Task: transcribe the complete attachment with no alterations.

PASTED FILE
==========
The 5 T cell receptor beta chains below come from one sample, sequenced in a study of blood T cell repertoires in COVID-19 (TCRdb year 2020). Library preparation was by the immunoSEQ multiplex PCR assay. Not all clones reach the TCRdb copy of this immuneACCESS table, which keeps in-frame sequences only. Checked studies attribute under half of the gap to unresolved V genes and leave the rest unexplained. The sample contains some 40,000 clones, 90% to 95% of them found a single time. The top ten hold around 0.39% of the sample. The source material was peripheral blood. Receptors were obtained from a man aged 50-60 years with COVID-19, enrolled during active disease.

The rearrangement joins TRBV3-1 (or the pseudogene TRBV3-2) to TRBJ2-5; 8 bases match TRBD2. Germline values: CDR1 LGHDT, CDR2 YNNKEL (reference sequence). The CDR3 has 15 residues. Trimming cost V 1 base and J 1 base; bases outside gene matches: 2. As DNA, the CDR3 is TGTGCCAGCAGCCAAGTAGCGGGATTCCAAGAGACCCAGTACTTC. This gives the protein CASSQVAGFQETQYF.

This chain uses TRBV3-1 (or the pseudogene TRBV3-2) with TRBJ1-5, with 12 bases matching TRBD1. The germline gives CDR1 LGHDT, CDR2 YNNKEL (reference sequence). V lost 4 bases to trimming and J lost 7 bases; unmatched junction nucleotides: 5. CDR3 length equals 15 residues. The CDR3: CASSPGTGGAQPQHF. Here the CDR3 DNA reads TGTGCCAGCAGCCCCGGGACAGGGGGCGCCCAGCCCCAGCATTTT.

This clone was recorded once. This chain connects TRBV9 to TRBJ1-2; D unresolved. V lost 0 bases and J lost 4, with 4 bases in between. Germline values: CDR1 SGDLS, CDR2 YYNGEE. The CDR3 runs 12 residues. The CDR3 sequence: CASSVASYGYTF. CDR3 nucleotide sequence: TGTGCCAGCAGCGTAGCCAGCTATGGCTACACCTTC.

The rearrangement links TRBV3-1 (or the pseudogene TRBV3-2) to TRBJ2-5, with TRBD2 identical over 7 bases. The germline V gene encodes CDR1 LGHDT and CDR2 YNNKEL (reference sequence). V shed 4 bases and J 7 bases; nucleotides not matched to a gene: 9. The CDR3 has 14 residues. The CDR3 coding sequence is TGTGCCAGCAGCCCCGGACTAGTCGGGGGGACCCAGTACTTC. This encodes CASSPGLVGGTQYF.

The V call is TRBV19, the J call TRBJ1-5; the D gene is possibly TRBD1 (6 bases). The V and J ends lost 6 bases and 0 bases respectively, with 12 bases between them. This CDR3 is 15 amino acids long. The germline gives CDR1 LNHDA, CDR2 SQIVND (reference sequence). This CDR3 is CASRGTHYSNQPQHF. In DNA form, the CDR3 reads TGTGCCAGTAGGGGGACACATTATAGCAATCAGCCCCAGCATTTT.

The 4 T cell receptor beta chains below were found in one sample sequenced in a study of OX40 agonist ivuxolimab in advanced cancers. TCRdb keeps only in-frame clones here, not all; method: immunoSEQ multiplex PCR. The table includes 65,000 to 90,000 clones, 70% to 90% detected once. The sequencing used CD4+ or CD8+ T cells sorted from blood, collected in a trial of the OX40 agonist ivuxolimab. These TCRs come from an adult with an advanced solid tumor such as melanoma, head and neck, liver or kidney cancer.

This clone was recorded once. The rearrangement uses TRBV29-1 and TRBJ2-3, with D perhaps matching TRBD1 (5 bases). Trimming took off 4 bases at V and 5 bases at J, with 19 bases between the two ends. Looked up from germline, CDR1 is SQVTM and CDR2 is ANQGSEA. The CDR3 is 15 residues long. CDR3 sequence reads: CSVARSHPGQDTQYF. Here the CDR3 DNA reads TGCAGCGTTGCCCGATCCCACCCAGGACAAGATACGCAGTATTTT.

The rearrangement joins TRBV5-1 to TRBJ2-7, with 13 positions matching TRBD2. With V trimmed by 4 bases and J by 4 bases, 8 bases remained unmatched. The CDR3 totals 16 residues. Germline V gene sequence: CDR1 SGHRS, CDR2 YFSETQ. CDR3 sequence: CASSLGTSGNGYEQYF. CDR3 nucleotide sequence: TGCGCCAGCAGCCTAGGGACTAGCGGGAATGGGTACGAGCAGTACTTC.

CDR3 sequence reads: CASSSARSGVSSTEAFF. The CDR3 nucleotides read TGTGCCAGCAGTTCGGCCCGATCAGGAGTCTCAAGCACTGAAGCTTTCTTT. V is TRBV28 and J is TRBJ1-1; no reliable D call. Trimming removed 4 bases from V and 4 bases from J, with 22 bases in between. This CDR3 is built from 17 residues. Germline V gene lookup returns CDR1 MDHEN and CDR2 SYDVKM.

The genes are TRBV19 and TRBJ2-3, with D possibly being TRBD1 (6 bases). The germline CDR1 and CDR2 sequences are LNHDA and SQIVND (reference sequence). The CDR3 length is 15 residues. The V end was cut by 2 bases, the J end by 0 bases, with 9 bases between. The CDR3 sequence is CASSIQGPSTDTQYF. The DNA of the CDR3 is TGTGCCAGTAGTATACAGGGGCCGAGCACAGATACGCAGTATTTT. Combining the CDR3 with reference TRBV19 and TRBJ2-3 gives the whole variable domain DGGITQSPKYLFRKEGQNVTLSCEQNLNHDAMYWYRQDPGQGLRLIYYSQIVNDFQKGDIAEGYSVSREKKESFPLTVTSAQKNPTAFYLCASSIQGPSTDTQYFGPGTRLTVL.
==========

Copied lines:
The 5 T cell receptor beta chains below come from one sample, sequenced in a study of blood T cell repertoires in COVID-19 (TCRdb year 2020). Library preparation was by the immunoSEQ multiplex PCR assay. Not all clones reach the TCRdb copy of this immuneACCESS table, which keeps in-frame sequences only. Checked studies attribute under half of the gap to unresolved V genes and leave the rest unexplained. The sample contains some 40,000 clones, 90% to 95% of them found a single time. The top ten hold around 0.39% of the sample. The source material was peripheral blood. Receptors were obtained from a man aged 50-60 years with COVID-19, enrolled during active disease.

The rearrangement joins TRBV3-1 (or the pseudogene TRBV3-2) to TRBJ2-5; 8 bases match TRBD2. Germline values: CDR1 LGHDT, CDR2 YNNKEL (reference sequence). The CDR3 has 15 residues. Trimming cost V 1 base and J 1 base; bases outside gene matches: 2. As DNA, the CDR3 is TGTGCCAGCAGCCAAGTAGCGGGATTCCAAGAGACCCAGTACTTC. This gives the protein CASSQVAGFQETQYF.

This chain uses TRBV3-1 (or the pseudogene TRBV3-2) with TRBJ1-5, with 12 bases matching TRBD1. The germline gives CDR1 LGHDT, CDR2 YNNKEL (reference sequence). V lost 4 bases to trimming and J lost 7 bases; unmatched junction nucleotides: 5. CDR3 length equals 15 residues. The CDR3: CASSPGTGGAQPQHF. Here the CDR3 DNA reads TGTGCCAGCAGCCCCGGGACAGGGGGCGCCCAGCCCCAGCATTTT.

This clone was recorded once. This chain connects TRBV9 to TRBJ1-2; D unresolved. V lost 0 bases and J lost 4, with 4 bases in between. Germline values: CDR1 SGDLS, CDR2 YYNGEE. The CDR3 runs 12 residues. The CDR3 sequence: CASSVASYGYTF. CDR3 nucleotide sequence: TGTGCCAGCAGCGTAGCCAGCTATGGCTACACCTTC.

The rearrangement links TRBV3-1 (or the pseudogene TRBV3-2) to TRBJ2-5, with TRBD2 identical over 7 bases. The germline V gene encodes CDR1 LGHDT and CDR2 YNNKEL (reference sequence). V shed 4 bases and J 7 bases; nucleotides not matched to a gene: 9. The CDR3 has 14 residues. The CDR3 coding sequence is TGTGCCAGCAGCCCCGGACTAGTCGGGGGGACCCAGTACTTC. This encodes CASSPGLVGGTQYF.

The V call is TRBV19, the J call TRBJ1-5; the D gene is possibly TRBD1 (6 bases). The V and J ends lost 6 bases and 0 bases respectively, with 12 bases between them. This CDR3 is 15 amino acids long. The germline gives CDR1 LNHDA, CDR2 SQIVND (reference sequence). This CDR3 is CASRGTHYSNQPQHF. In DNA form, the CDR3 reads TGTGCCAGTAGGGGGACACATTATAGCAATCAGCCCCAGCATTTT.

The 4 T cell receptor beta chains below were found in one sample sequenced in a study of OX40 agonist ivuxolimab in advanced cancers. TCRdb keeps only in-frame clones here, not all; method: immunoSEQ multiplex PCR. The table includes 65,000 to 90,000 clones, 70% to 90% detected once. The sequencing used CD4+ or CD8+ T cells sorted from blood, collected in a trial of the OX40 agonist ivuxolimab. These TCRs come from an adult with an advanced solid tumor such as melanoma, head and neck, liver or kidney cancer.

This clone was recorded once. The rearrangement uses TRBV29-1 and TRBJ2-3, with D perhaps matching TRBD1 (5 bases). Trimming took off 4 bases at V and 5 bases at J, with 19 bases between the two ends. Looked up from germline, CDR1 is SQVTM and CDR2 is ANQGSEA. The CDR3 is 15 residues long. CDR3 sequence reads: CSVARSHPGQDTQYF. Here the CDR3 DNA reads TGCAGCGTTGCCCGATCCCACCCAGGACAAGATACGCAGTATTTT.

The rearrangement joins TRBV5-1 to TRBJ2-7, with 13 positions matching TRBD2. With V trimmed by 4 bases and J by 4 bases, 8 bases remained unmatched. The CDR3 totals 16 residues. Germline V gene sequence: CDR1 SGHRS, CDR2 YFSETQ. CDR3 sequence: CASSLGTSGNGYEQYF. CDR3 nucleotide sequence: TGCGCCAGCAGCCTAGGGACTAGCGGGAATGGGTACGAGCAGTACTTC.

CDR3 sequence reads: CASSSARSGVSSTEAFF. The CDR3 nucleotides read TGTGCCAGCAGTTCGGCCCGATCAGGAGTCTCAAGCACTGAAGCTTTCTTT. V is TRBV28 and J is TRBJ1-1; no reliable D call. Trimming removed 4 bases from V and 4 bases from J, with 22 bases in between. This CDR3 is built from 17 residues. Germline V gene lookup returns CDR1 MDHEN and CDR2 SYDVKM.

The genes are TRBV19 and TRBJ2-3, with D possibly being TRBD1 (6 bases). The germline CDR1 and CDR2 sequences are LNHDA and SQIVND (reference sequence). The CDR3 length is 15 residues. The V end was cut by 2 bases, the J end by 0 bases, with 9 bases between. The CDR3 sequence is CASSIQGPSTDTQYF. The DNA of the CDR3 is TGTGCCAGTAGTATACAGGGGCCGAGCACAGATACGCAGTATTTT. Combining the CDR3 with reference TRBV19 and TRBJ2-3 gives the whole variable domain DGGITQSPKYLFRKEGQNVTLSCEQNLNHDAMYWYRQDPGQGLRLIYYSQIVNDFQKGDIAEGYSVSREKKESFPLTVTSAQKNPTAFYLCASSIQGPSTDTQYFGPGTRLTVL.